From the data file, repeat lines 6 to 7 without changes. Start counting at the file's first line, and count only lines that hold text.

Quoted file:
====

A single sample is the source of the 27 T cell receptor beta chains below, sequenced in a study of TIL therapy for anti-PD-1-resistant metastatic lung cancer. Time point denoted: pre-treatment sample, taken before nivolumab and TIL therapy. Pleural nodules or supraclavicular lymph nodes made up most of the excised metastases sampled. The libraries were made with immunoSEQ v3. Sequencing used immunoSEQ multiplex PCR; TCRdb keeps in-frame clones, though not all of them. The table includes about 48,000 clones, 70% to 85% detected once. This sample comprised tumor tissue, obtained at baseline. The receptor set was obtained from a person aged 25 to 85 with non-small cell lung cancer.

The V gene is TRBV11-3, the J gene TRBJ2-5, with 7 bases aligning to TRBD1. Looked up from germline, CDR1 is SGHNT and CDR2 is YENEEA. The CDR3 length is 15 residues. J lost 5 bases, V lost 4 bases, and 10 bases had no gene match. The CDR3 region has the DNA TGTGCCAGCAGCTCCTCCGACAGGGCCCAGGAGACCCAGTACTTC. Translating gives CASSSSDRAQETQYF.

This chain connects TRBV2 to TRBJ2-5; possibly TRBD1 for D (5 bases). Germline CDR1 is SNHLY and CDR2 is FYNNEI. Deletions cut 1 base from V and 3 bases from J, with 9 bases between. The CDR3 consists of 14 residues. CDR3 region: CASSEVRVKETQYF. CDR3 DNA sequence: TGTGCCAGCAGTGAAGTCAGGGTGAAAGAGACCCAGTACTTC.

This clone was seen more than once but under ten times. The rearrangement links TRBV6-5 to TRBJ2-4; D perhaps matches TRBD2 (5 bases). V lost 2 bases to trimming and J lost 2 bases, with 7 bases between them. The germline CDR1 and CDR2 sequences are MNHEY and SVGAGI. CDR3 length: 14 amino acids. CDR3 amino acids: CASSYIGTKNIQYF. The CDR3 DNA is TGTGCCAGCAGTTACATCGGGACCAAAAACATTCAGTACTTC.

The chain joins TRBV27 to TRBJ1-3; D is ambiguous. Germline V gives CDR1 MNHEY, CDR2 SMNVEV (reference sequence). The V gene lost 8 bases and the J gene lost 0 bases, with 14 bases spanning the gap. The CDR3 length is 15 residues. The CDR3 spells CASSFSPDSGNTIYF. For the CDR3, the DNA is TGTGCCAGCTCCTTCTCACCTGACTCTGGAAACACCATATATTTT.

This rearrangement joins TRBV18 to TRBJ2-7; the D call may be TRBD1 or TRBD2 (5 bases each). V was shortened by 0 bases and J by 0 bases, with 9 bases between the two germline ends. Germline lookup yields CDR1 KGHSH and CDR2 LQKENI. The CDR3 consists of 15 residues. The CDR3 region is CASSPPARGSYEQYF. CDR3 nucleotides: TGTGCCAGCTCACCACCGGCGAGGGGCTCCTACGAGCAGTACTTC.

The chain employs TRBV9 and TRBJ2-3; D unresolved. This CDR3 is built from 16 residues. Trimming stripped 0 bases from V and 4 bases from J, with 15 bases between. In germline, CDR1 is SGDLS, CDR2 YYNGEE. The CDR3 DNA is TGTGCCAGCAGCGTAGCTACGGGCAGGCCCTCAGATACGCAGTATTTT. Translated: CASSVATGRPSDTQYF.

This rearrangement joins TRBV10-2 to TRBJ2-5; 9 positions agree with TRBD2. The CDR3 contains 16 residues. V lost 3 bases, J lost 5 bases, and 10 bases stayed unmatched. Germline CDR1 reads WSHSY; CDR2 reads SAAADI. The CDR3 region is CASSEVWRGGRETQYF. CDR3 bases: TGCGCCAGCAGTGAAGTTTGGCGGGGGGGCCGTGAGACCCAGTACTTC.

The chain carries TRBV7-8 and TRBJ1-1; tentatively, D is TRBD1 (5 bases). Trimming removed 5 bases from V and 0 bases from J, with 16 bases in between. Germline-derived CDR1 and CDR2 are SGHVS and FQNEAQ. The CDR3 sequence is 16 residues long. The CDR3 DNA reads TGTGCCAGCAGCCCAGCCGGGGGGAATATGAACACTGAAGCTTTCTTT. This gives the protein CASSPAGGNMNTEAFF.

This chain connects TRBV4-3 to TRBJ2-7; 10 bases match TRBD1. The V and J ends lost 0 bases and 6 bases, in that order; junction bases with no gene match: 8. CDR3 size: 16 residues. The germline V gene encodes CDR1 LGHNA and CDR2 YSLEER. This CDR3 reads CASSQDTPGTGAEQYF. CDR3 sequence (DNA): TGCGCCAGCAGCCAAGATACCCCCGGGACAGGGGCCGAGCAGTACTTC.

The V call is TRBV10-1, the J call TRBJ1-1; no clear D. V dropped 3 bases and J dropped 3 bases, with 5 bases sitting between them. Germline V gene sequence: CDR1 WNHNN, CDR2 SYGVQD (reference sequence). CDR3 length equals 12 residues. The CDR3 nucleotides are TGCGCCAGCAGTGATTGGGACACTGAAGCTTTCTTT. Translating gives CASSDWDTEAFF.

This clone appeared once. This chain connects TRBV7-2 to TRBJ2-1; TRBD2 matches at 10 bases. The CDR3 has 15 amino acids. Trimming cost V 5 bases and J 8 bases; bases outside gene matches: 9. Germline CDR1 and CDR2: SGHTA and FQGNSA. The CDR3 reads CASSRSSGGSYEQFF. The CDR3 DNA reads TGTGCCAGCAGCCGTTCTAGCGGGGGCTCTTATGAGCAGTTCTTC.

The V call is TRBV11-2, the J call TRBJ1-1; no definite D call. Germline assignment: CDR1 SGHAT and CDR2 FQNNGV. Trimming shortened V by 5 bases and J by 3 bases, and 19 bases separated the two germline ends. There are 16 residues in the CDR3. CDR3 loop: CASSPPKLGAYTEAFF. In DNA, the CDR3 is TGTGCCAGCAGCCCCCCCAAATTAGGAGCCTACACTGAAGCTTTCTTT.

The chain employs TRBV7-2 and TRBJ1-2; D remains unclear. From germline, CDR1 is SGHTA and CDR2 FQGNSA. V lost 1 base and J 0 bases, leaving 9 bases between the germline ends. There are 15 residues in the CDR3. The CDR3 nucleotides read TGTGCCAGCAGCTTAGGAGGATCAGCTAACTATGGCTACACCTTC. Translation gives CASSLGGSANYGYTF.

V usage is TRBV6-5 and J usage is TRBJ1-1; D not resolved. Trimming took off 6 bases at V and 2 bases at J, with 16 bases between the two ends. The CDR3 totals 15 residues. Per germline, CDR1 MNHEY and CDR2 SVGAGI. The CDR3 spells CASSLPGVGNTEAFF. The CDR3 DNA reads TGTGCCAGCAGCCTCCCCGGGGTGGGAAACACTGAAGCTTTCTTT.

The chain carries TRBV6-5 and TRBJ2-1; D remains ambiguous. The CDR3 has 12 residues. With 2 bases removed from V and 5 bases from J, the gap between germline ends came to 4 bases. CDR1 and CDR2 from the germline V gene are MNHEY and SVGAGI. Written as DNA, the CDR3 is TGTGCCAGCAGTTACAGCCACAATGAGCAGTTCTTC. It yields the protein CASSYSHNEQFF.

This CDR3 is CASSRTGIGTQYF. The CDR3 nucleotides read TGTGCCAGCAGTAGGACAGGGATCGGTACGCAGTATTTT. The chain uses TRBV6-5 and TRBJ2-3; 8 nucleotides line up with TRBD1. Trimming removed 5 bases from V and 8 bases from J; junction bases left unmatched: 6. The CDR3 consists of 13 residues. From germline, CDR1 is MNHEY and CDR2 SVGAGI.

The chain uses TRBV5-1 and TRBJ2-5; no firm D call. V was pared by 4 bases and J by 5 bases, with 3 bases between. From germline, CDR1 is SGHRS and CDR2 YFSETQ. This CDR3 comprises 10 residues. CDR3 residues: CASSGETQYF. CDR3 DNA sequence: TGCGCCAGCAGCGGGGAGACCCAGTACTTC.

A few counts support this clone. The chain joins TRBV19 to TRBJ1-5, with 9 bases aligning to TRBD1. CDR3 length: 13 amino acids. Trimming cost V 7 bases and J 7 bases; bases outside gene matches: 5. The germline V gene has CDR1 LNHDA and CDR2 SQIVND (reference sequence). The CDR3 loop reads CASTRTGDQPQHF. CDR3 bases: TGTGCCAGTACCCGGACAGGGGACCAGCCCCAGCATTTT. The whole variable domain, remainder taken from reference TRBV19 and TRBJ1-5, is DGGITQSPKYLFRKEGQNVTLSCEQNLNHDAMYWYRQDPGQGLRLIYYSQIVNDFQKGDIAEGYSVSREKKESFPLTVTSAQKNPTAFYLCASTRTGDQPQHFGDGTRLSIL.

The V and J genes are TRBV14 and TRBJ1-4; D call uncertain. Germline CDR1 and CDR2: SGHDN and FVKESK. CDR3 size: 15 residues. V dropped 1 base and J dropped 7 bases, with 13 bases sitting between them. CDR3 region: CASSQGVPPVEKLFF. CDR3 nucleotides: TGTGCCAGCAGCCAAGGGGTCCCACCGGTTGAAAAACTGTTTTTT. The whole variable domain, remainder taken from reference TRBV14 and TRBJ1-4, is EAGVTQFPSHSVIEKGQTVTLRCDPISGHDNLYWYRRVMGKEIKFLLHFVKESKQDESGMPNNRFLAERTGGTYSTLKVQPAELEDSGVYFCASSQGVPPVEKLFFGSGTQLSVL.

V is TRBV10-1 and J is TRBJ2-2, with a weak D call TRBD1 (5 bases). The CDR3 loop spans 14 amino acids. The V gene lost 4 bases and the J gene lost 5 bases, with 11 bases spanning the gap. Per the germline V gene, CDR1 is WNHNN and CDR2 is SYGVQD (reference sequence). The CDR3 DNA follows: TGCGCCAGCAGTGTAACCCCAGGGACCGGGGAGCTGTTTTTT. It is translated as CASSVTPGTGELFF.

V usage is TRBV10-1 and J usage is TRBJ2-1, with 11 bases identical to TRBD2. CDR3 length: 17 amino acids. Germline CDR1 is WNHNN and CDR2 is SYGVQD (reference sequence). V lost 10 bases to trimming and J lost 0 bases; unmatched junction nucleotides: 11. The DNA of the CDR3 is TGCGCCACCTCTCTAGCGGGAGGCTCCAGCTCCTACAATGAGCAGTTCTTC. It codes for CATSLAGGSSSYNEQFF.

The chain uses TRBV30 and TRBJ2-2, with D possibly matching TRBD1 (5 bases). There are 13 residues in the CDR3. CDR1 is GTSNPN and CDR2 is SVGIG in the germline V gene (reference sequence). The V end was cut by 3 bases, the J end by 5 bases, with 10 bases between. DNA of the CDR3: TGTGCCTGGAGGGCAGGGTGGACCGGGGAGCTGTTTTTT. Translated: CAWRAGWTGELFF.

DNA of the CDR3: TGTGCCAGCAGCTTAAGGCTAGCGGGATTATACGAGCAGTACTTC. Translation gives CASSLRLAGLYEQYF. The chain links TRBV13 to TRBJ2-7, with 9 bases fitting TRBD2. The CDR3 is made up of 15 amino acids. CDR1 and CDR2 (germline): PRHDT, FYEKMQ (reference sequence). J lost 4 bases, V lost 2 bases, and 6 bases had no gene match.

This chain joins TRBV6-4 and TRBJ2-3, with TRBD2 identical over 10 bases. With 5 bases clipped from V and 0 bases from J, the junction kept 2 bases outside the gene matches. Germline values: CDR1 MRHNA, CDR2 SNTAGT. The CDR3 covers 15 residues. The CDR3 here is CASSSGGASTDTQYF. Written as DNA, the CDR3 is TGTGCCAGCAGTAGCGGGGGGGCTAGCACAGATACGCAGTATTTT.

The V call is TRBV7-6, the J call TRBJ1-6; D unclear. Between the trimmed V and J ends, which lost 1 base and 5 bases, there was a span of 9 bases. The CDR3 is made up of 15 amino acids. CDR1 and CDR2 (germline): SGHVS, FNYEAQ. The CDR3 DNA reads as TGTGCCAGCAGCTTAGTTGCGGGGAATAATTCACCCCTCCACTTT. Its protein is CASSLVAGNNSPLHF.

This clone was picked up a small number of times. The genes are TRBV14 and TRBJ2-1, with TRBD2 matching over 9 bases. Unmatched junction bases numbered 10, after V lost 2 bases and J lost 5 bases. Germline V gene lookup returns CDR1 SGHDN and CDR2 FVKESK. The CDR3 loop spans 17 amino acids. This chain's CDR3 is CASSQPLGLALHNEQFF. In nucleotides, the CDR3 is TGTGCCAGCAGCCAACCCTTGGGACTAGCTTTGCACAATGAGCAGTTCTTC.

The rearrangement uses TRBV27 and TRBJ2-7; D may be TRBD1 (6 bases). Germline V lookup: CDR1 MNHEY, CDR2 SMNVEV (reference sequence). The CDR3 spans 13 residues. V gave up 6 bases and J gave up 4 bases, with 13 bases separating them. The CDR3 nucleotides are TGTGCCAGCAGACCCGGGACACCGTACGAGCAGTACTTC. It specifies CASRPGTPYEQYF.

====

This rearrangement joins TRBV18 to TRBJ2-7; the D call may be TRBD1 or TRBD2 (5 bases each). V was shortened by 0 bases and J by 0 bases, with 9 bases between the two germline ends. Germline lookup yields CDR1 KGHSH and CDR2 LQKENI. The CDR3 consists of 15 residues. The CDR3 region is CASSPPARGSYEQYF. CDR3 nucleotides: TGTGCCAGCTCACCACCGGCGAGGGGCTCCTACGAGCAGTACTTC.

The chain employs TRBV9 and TRBJ2-3; D unresolved. This CDR3 is built from 16 residues. Trimming stripped 0 bases from V and 4 bases from J, with 15 bases between. In germline, CDR1 is SGDLS, CDR2 YYNGEE. The CDR3 DNA is TGTGCCAGCAGCGTAGCTACGGGCAGGCCCTCAGATACGCAGTATTTT. Translated: CASSVATGRPSDTQYF.